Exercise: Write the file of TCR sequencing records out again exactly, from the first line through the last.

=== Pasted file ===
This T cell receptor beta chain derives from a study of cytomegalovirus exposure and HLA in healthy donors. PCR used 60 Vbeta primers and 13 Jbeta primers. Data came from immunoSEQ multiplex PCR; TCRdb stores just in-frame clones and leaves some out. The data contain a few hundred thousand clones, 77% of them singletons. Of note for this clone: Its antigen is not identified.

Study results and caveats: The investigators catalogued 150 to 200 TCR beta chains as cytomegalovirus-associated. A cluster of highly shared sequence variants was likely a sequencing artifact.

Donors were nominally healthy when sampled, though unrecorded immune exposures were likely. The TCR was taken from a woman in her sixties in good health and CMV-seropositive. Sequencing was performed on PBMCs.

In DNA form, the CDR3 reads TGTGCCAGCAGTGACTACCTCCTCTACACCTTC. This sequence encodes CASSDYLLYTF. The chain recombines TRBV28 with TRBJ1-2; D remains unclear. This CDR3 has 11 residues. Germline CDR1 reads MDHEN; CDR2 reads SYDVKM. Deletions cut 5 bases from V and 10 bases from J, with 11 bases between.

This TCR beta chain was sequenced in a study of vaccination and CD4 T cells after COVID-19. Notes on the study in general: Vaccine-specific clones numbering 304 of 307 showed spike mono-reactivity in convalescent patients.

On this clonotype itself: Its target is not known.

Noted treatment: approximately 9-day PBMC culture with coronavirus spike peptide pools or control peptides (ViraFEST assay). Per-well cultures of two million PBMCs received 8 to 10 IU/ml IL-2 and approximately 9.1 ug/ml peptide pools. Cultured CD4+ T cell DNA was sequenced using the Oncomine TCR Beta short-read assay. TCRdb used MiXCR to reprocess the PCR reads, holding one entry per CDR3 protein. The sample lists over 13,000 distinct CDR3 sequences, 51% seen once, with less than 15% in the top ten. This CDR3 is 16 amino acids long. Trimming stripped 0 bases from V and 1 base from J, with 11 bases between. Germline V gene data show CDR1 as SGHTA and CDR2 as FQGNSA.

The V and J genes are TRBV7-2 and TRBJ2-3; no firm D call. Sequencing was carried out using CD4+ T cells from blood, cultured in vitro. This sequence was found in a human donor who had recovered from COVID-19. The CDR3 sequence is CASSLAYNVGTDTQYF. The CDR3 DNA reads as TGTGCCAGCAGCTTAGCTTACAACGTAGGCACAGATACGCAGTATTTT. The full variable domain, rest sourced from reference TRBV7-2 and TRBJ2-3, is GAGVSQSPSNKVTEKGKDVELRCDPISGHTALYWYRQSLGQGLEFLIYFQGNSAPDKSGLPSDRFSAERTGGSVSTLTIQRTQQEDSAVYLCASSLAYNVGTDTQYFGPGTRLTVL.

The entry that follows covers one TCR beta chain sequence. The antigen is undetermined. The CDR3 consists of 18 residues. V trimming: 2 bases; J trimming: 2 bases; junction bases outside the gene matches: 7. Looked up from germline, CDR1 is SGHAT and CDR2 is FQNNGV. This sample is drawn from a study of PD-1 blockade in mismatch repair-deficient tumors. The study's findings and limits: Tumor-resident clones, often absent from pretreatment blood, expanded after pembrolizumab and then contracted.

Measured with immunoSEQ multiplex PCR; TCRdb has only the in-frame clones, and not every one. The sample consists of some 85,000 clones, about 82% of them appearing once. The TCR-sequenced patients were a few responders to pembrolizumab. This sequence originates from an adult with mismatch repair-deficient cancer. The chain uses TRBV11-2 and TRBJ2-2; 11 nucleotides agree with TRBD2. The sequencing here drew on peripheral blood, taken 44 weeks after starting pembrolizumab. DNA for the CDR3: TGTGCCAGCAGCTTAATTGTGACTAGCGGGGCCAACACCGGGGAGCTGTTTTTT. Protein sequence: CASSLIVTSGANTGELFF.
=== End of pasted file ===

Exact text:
This T cell receptor beta chain derives from a study of cytomegalovirus exposure and HLA in healthy donors. PCR used 60 Vbeta primers and 13 Jbeta primers. Data came from immunoSEQ multiplex PCR; TCRdb stores just in-frame clones and leaves some out. The data contain a few hundred thousand clones, 77% of them singletons. Of note for this clone: Its antigen is not identified.

Study results and caveats: The investigators catalogued 150 to 200 TCR beta chains as cytomegalovirus-associated. A cluster of highly shared sequence variants was likely a sequencing artifact.

Donors were nominally healthy when sampled, though unrecorded immune exposures were likely. The TCR was taken from a woman in her sixties in good health and CMV-seropositive. Sequencing was performed on PBMCs.

In DNA form, the CDR3 reads TGTGCCAGCAGTGACTACCTCCTCTACACCTTC. This sequence encodes CASSDYLLYTF. The chain recombines TRBV28 with TRBJ1-2; D remains unclear. This CDR3 has 11 residues. Germline CDR1 reads MDHEN; CDR2 reads SYDVKM. Deletions cut 5 bases from V and 10 bases from J, with 11 bases between.

This TCR beta chain was sequenced in a study of vaccination and CD4 T cells after COVID-19. Notes on the study in general: Vaccine-specific clones numbering 304 of 307 showed spike mono-reactivity in convalescent patients.

On this clonotype itself: Its target is not known.

Noted treatment: approximately 9-day PBMC culture with coronavirus spike peptide pools or control peptides (ViraFEST assay). Per-well cultures of two million PBMCs received 8 to 10 IU/ml IL-2 and approximately 9.1 ug/ml peptide pools. Cultured CD4+ T cell DNA was sequenced using the Oncomine TCR Beta short-read assay. TCRdb used MiXCR to reprocess the PCR reads, holding one entry per CDR3 protein. The sample lists over 13,000 distinct CDR3 sequences, 51% seen once, with less than 15% in the top ten. This CDR3 is 16 amino acids long. Trimming stripped 0 bases from V and 1 base from J, with 11 bases between. Germline V gene data show CDR1 as SGHTA and CDR2 as FQGNSA.

The V and J genes are TRBV7-2 and TRBJ2-3; no firm D call. Sequencing was carried out using CD4+ T cells from blood, cultured in vitro. This sequence was found in a human donor who had recovered from COVID-19. The CDR3 sequence is CASSLAYNVGTDTQYF. The CDR3 DNA reads as TGTGCCAGCAGCTTAGCTTACAACGTAGGCACAGATACGCAGTATTTT. The full variable domain, rest sourced from reference TRBV7-2 and TRBJ2-3, is GAGVSQSPSNKVTEKGKDVELRCDPISGHTALYWYRQSLGQGLEFLIYFQGNSAPDKSGLPSDRFSAERTGGSVSTLTIQRTQQEDSAVYLCASSLAYNVGTDTQYFGPGTRLTVL.

The entry that follows covers one TCR beta chain sequence. The antigen is undetermined. The CDR3 consists of 18 residues. V trimming: 2 bases; J trimming: 2 bases; junction bases outside the gene matches: 7. Looked up from germline, CDR1 is SGHAT and CDR2 is FQNNGV. This sample is drawn from a study of PD-1 blockade in mismatch repair-deficient tumors. The study's findings and limits: Tumor-resident clones, often absent from pretreatment blood, expanded after pembrolizumab and then contracted.

Measured with immunoSEQ multiplex PCR; TCRdb has only the in-frame clones, and not every one. The sample consists of some 85,000 clones, about 82% of them appearing once. The TCR-sequenced patients were a few responders to pembrolizumab. This sequence originates from an adult with mismatch repair-deficient cancer. The chain uses TRBV11-2 and TRBJ2-2; 11 nucleotides agree with TRBD2. The sequencing here drew on peripheral blood, taken 44 weeks after starting pembrolizumab. DNA for the CDR3: TGTGCCAGCAGCTTAATTGTGACTAGCGGGGCCAACACCGGGGAGCTGTTTTTT. Protein sequence: CASSLIVTSGANTGELFF.